• There’s a lot of setup, particularly with the stubbing. This boilerplate detracts away from the focus of the test case and makes it harder for a reader to skim the test case and understand what it does with just a brief glance.

  • The stubbing also adds to the maintenance burden. Consider the case where we later extend the mergePr method to also send a Slack notification when a PR cannot be merged. Our test case above will need to add a new stub even though it doesn’t test this codepath.

  • Consider the case where we want to add an additional test case that tests what happens when a PR can be merged (i.e. mergePr and sendMergedSlackNotification). In this test case we’ll need to supply a test PR that passes all of our merge requirements; if we later extend the merge requirements, this PR and test case may need to be updated as well, even though the thing we really want to test are the merge side effects.

We can do better. As I alluded to earlier, the problem here is an architectural one; I often find that when tests are hard to write, it’s a smell that the design of the code itself is bad.

In the below version of the code, I’ve now refactored it to separate out our pure logic from our side effects using the Command/Query separation pattern which also has the nice effect of making each method smaller and more focused.

javascript
function prMergeBlockers(pr: Pr) {
const mergeBlockers = [];
if (!ciIsPassing(pr)) {
mergeBlockers.push('MISSING_REQUIRED_CI');
}
if (!prHasRequiredApprovers(pr)) {
mergeBlockers.push('MISSING_REQUIRED_APPROVERS');
}
return mergeBlockers;
}
function mergePrIfPossible(pr: Pr, context: Context) {
const mergeBlockers = prMergeBlockers(pr);
if (mergeBlockers.length > 0) {
await githubApi.comment.mergeFailed(pr, mergeBlockers);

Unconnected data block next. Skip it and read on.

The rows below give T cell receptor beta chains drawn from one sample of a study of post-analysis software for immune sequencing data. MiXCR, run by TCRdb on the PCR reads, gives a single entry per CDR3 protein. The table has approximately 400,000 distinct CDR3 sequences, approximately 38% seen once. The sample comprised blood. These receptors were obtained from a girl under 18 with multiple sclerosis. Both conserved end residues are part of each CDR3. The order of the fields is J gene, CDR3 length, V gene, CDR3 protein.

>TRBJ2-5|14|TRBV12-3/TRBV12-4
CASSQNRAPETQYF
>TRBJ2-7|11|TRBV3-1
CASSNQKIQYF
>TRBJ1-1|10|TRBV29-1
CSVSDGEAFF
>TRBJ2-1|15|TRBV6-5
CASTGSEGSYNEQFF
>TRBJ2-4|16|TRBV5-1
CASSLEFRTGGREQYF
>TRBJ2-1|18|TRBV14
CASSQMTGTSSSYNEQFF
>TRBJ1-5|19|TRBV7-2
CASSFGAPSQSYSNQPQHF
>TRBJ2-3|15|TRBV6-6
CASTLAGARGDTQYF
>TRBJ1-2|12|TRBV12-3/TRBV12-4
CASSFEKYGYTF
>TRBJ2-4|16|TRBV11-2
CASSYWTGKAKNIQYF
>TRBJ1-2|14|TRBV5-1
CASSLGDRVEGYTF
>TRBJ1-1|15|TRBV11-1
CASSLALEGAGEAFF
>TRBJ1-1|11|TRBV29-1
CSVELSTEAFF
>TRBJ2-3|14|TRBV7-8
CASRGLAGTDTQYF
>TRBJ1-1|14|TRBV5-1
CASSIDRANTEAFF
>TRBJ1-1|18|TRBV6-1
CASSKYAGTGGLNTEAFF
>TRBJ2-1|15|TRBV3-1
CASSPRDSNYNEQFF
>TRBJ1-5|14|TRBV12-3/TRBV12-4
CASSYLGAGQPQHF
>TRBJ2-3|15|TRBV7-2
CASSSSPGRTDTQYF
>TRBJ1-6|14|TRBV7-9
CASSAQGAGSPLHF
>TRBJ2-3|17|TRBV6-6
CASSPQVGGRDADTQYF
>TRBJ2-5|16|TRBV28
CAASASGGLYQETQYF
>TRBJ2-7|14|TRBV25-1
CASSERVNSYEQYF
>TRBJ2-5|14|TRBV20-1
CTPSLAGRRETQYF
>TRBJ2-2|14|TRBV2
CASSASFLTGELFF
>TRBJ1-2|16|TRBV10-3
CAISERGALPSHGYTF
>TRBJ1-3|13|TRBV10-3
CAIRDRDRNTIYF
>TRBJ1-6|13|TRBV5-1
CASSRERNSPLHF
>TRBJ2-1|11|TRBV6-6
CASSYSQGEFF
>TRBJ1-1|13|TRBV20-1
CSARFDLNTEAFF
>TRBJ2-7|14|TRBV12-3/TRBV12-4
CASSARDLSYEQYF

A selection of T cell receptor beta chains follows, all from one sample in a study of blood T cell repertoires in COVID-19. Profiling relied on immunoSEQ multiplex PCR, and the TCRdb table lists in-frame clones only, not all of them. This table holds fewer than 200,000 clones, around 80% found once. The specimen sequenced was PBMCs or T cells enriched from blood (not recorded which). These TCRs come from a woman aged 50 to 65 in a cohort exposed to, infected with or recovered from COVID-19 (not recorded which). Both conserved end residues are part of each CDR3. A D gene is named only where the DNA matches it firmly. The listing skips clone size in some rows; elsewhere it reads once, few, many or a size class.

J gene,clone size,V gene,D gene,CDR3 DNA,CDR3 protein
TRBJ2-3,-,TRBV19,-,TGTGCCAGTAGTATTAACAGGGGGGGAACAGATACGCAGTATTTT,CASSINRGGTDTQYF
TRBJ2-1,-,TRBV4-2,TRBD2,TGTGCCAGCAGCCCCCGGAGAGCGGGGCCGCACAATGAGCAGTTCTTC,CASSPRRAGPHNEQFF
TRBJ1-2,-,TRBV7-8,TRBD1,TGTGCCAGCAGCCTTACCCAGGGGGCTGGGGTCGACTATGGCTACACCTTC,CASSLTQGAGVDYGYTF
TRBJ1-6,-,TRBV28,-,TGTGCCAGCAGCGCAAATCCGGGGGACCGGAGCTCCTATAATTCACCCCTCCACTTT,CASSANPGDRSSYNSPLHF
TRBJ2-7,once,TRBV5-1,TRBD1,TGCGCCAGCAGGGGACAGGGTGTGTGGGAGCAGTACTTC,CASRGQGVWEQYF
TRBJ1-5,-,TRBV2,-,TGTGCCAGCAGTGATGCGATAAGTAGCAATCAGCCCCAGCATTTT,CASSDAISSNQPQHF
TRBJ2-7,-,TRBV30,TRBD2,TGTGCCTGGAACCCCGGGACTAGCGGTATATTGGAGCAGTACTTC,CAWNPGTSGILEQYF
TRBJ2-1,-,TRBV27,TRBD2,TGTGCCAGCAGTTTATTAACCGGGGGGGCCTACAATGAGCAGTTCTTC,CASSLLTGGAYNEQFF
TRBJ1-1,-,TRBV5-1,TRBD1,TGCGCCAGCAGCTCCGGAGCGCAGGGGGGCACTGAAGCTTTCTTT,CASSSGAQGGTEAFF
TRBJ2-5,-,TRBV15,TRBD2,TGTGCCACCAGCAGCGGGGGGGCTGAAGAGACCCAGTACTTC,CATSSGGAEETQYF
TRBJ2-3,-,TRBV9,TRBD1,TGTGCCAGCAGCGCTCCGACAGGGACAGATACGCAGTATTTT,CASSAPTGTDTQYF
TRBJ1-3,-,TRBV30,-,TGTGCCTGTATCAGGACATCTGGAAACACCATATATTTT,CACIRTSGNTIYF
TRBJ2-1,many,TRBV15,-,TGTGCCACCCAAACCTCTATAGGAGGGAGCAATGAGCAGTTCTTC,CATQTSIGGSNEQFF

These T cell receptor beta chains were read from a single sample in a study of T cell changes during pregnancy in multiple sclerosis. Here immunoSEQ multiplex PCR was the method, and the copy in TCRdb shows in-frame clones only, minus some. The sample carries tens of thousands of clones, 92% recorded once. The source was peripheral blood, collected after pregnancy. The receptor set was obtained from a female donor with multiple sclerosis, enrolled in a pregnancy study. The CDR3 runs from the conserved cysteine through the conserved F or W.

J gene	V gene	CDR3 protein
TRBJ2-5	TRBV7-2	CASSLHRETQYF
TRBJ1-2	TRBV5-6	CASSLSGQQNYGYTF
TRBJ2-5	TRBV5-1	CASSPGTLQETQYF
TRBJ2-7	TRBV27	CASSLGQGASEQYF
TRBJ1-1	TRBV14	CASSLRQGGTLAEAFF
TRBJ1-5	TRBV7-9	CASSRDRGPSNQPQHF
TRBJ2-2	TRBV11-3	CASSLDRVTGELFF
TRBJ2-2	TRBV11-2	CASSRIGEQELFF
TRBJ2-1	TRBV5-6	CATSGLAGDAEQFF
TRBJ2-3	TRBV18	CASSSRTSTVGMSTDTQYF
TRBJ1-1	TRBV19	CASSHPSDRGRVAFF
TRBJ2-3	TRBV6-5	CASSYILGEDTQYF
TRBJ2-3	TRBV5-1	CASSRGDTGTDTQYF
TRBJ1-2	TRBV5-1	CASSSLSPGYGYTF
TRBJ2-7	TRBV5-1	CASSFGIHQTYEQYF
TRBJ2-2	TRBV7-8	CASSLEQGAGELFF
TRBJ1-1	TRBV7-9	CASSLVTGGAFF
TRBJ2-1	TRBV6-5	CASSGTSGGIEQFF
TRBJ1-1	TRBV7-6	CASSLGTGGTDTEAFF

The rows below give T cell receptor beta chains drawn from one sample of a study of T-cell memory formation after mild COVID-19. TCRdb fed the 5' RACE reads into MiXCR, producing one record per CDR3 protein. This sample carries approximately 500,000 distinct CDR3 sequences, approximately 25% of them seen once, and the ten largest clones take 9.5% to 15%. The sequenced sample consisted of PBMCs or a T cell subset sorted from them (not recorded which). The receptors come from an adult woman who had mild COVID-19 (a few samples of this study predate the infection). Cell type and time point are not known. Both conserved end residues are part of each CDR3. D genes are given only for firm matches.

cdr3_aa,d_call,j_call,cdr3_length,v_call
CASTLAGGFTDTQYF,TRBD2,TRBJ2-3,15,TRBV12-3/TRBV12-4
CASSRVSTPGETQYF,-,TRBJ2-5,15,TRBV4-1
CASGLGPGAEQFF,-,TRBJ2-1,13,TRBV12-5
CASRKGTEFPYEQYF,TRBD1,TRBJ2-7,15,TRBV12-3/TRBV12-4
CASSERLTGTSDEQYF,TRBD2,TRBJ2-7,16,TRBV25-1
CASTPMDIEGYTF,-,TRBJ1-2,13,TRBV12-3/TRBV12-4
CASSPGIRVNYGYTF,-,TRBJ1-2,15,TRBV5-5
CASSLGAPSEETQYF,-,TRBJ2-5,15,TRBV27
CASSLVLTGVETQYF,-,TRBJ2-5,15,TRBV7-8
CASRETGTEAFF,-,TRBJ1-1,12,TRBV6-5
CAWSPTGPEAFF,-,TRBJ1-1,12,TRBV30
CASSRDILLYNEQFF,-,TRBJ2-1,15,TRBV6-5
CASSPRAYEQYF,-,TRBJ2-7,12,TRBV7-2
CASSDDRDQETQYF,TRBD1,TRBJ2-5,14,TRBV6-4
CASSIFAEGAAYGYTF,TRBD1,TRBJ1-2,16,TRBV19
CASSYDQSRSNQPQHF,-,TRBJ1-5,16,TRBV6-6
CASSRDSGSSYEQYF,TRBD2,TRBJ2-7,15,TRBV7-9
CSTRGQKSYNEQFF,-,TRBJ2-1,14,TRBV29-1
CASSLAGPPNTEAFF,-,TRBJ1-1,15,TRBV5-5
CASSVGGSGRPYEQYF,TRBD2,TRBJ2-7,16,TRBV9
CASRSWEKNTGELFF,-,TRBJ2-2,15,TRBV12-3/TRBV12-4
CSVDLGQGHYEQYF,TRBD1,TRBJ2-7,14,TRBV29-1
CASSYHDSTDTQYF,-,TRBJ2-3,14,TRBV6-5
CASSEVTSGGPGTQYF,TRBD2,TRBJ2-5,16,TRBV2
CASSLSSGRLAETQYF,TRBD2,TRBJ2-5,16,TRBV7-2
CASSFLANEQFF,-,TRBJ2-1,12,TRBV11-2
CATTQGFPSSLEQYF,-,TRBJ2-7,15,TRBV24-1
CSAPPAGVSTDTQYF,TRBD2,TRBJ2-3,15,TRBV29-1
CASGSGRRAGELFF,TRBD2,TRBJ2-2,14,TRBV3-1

}
mergePr(context, pr);
}
function mergePr(pr: Pr, context: Context) {
await context.githubApi.mergePr(pr);
await context.sendMergedSlackNotification(pr);
}

Our earlier test case now looks like this:

javascript
it("A PR with passing required CI and required approvers merges", () => {
const pr = {
org: "withgraphite",
repo: "backend",
number: 1,
requiredCi: [...],
requiredApprovers: [...],
};
const mergeBlockers = prMergeBlockers(pr);
expect(mergeBlockers.length).to.be.equal(0);
});

The problems we identified with testing the previous version of this code have now disappeared:

  • Our prMergeBlockers function allows us to test the merge blocker logic without needing to stub anything.

  • If we wanted to test the set of merge side effects, we could do so by directly invoking mergePr.

As an additional bonus, the new code is also simpler understand.

In Graphite’s case, as we’ve refactored more production code towards this pattern we’ve also noticed some corresponding speedups in our test suite execution. Database-related side effects in our tests are tested against a real Postgres instance running in our test container. By refactoring our logic and tests to be pure when we can, we’ve been able to cut down on these roundtrip database calls.

In our earlier, improved test case, something still bothers me: of the nine lines in the test case, seven are dedicated to creating our fake PR object.

javascript
const pr = {
org: "withgraphite",
repo: "backend",
number: 1,
requiredCi: [...],
requiredApprovers: [...],
};
const mergeBlockers = prMergeBlockers(pr);
expect(mergeBlockers.length).to.be.equal(0);

This detracts from the focus of the test; all the reader needs to care about is that this PR passes required CI and has the required set of approvers. The reader doesn’t actually care about the specific organization or repository the PR is in and at worst, these are red herrings — they don’t actually affect the outcome of the test.

One pattern I’ve been enjoying lately is to use lightweight domain-specific language to help construct these test objects.

In our particular case this resembles a basic builder that translates to our earlier object:

javascript
// Now the test contains just what we care about!
const pr = new Pr()
.withRequiredCi()
.withRequiredApprovers();
const mergeBlockers = prMergeBlockers(pr);
expect(mergeBlockers.length).to.be.equal(0);

Our example here is relatively basic, but in more complex cases in our codebase where there are complex relationships between entities, this has helped us remove a significant amount of boilerplate code.

A common concept we test at Graphite involves creating a graph of PRs with dependencies between them. In our tests, we’ve simplified this to a list of nodes and edges, relying on helper functions to do the real work of constructing the actual graph.

javascript
nodes: [{ prNumber: 123 }, { prNumber: 5000 }, { prNumber: 314 }],
edges: [
[{ prNumber: 123 }, { prNumber: 5000, parentPrNumber: 123 }],
],

These small helpers also come in handy at the assertion layer as well. In a test we can just write:

javascript
assertEntriesAre({
actual: entries,
expected: [
{ prNumber: 13, status: "PENDING" },